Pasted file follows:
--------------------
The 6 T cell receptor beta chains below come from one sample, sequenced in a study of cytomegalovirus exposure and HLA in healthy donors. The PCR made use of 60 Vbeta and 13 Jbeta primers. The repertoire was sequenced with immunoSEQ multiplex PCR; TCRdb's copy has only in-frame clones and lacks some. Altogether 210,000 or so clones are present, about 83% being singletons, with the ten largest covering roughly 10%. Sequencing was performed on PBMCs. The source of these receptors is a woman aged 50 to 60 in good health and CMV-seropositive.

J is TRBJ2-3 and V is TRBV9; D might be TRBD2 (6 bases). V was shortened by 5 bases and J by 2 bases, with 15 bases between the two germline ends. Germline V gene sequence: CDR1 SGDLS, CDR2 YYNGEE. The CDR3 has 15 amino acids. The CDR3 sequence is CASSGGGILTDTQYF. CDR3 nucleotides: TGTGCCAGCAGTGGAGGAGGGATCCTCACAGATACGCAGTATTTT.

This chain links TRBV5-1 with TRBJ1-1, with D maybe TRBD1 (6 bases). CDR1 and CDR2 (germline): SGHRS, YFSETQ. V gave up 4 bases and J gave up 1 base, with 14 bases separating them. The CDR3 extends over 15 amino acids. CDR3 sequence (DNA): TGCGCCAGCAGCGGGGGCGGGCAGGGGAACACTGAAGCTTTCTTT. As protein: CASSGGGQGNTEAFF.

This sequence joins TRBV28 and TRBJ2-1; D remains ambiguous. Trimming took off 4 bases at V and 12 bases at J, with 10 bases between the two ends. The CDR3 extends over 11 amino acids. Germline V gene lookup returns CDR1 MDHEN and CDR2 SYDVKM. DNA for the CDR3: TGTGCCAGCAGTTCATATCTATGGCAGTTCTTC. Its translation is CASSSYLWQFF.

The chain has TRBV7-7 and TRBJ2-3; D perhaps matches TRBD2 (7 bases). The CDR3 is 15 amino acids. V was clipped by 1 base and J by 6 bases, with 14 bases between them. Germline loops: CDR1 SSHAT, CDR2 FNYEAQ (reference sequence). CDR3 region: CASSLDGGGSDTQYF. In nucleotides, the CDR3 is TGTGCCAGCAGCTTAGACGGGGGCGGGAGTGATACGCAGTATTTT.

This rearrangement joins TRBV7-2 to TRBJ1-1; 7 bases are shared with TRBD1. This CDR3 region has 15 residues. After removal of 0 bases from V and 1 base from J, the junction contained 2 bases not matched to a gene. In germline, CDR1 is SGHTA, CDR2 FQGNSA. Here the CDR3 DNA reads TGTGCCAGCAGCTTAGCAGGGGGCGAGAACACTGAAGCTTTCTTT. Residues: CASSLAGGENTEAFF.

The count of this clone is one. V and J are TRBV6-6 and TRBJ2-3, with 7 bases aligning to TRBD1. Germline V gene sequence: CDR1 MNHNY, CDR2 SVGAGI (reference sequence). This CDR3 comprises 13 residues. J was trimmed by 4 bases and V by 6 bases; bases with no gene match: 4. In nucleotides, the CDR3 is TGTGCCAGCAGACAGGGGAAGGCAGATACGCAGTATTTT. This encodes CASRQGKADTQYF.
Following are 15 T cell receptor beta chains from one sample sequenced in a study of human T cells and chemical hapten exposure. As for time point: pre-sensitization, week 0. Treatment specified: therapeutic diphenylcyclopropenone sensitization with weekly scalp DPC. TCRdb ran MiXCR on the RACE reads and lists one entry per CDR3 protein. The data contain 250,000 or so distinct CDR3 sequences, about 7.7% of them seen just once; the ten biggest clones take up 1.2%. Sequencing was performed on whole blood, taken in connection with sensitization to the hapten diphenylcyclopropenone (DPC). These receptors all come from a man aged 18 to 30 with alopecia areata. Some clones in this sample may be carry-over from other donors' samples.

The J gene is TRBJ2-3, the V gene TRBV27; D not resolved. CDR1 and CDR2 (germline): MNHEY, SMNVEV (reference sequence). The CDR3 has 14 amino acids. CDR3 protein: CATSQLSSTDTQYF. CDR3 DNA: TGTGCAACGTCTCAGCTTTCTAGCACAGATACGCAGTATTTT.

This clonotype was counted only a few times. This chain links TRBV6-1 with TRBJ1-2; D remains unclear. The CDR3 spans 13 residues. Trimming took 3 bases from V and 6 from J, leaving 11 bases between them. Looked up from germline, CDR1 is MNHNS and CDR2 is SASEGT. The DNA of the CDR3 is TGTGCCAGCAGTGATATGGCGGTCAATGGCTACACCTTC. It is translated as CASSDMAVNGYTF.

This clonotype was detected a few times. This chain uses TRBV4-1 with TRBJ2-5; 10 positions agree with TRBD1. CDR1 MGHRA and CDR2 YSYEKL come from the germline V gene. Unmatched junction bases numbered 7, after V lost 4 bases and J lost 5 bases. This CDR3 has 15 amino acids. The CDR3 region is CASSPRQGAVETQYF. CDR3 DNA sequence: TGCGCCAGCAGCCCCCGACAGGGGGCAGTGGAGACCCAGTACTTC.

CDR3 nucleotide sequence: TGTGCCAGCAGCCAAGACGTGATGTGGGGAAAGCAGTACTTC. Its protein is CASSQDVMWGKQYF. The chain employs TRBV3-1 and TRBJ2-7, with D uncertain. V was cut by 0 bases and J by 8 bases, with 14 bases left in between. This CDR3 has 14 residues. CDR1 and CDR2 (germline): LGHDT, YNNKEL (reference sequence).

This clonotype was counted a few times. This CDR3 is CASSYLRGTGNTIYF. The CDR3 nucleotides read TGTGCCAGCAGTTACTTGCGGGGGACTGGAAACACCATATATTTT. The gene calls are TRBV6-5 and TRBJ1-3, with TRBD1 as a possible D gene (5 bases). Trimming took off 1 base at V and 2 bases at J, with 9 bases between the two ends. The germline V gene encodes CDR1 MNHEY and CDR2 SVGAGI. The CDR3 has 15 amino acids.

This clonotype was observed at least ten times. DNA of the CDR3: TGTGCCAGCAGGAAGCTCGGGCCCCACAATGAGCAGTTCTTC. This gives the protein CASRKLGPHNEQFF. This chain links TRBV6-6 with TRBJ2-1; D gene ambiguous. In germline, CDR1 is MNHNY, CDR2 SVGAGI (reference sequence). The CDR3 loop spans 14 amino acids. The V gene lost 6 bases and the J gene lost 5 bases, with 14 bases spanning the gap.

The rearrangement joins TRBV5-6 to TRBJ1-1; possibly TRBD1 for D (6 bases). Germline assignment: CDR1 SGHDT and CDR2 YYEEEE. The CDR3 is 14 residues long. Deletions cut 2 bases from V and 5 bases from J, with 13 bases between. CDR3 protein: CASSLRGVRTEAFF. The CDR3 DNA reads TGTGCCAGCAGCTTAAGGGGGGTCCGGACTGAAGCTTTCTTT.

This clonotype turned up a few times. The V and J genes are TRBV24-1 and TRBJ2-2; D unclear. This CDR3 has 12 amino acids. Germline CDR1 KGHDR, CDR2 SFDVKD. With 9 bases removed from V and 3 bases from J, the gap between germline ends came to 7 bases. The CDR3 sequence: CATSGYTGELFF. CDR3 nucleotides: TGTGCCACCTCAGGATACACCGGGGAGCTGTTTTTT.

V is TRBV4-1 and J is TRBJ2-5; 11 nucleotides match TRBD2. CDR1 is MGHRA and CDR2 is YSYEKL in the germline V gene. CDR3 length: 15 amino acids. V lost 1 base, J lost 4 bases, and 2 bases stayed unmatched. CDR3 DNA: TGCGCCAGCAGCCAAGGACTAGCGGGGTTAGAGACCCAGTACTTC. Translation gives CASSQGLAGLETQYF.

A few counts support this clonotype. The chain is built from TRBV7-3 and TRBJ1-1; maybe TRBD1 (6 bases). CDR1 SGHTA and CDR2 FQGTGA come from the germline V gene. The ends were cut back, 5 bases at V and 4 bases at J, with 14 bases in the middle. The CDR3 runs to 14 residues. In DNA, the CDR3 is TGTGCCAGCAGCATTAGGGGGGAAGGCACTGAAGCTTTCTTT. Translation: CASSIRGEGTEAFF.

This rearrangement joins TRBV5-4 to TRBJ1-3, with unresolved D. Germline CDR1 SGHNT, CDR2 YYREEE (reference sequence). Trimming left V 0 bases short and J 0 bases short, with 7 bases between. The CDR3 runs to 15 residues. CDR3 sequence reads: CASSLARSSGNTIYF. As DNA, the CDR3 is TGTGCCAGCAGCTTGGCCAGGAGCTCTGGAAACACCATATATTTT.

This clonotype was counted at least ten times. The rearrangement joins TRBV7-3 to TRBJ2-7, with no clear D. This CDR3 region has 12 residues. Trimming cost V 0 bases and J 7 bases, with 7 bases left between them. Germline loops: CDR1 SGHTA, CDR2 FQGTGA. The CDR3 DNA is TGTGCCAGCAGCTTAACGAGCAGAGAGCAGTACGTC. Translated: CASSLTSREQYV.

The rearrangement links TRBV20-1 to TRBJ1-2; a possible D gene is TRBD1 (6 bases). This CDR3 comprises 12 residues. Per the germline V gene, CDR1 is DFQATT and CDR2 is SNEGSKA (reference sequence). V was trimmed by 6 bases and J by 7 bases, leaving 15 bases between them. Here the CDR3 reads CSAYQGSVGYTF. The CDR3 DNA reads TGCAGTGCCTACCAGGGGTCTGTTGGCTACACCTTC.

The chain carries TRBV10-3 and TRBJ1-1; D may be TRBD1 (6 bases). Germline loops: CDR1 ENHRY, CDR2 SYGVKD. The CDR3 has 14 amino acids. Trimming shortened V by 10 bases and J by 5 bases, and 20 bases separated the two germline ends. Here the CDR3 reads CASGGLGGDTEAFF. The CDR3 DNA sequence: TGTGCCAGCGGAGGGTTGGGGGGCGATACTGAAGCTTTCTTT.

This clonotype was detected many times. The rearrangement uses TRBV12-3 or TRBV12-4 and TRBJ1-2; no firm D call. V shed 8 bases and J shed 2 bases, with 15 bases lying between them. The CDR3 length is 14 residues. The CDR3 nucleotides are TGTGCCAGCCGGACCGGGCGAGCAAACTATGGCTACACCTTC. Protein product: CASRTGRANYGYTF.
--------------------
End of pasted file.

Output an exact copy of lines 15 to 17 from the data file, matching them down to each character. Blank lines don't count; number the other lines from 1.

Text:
The rearrangement joins TRBV5-6 to TRBJ1-1; possibly TRBD1 for D (6 bases). Germline assignment: CDR1 SGHDT and CDR2 YYEEEE. The CDR3 is 14 residues long. Deletions cut 2 bases from V and 5 bases from J, with 13 bases between. CDR3 protein: CASSLRGVRTEAFF. The CDR3 DNA reads TGTGCCAGCAGCTTAAGGGGGGTCCGGACTGAAGCTTTCTTT.

This clonotype turned up a few times. The V and J genes are TRBV24-1 and TRBJ2-2; D unclear. This CDR3 has 12 amino acids. Germline CDR1 KGHDR, CDR2 SFDVKD. With 9 bases removed from V and 3 bases from J, the gap between germline ends came to 7 bases. The CDR3 sequence: CATSGYTGELFF. CDR3 nucleotides: TGTGCCACCTCAGGATACACCGGGGAGCTGTTTTTT.

V is TRBV4-1 and J is TRBJ2-5; 11 nucleotides match TRBD2. CDR1 is MGHRA and CDR2 is YSYEKL in the germline V gene. CDR3 length: 15 amino acids. V lost 1 base, J lost 4 bases, and 2 bases stayed unmatched. CDR3 DNA: TGCGCCAGCAGCCAAGGACTAGCGGGGTTAGAGACCCAGTACTTC. Translation gives CASSQGLAGLETQYF.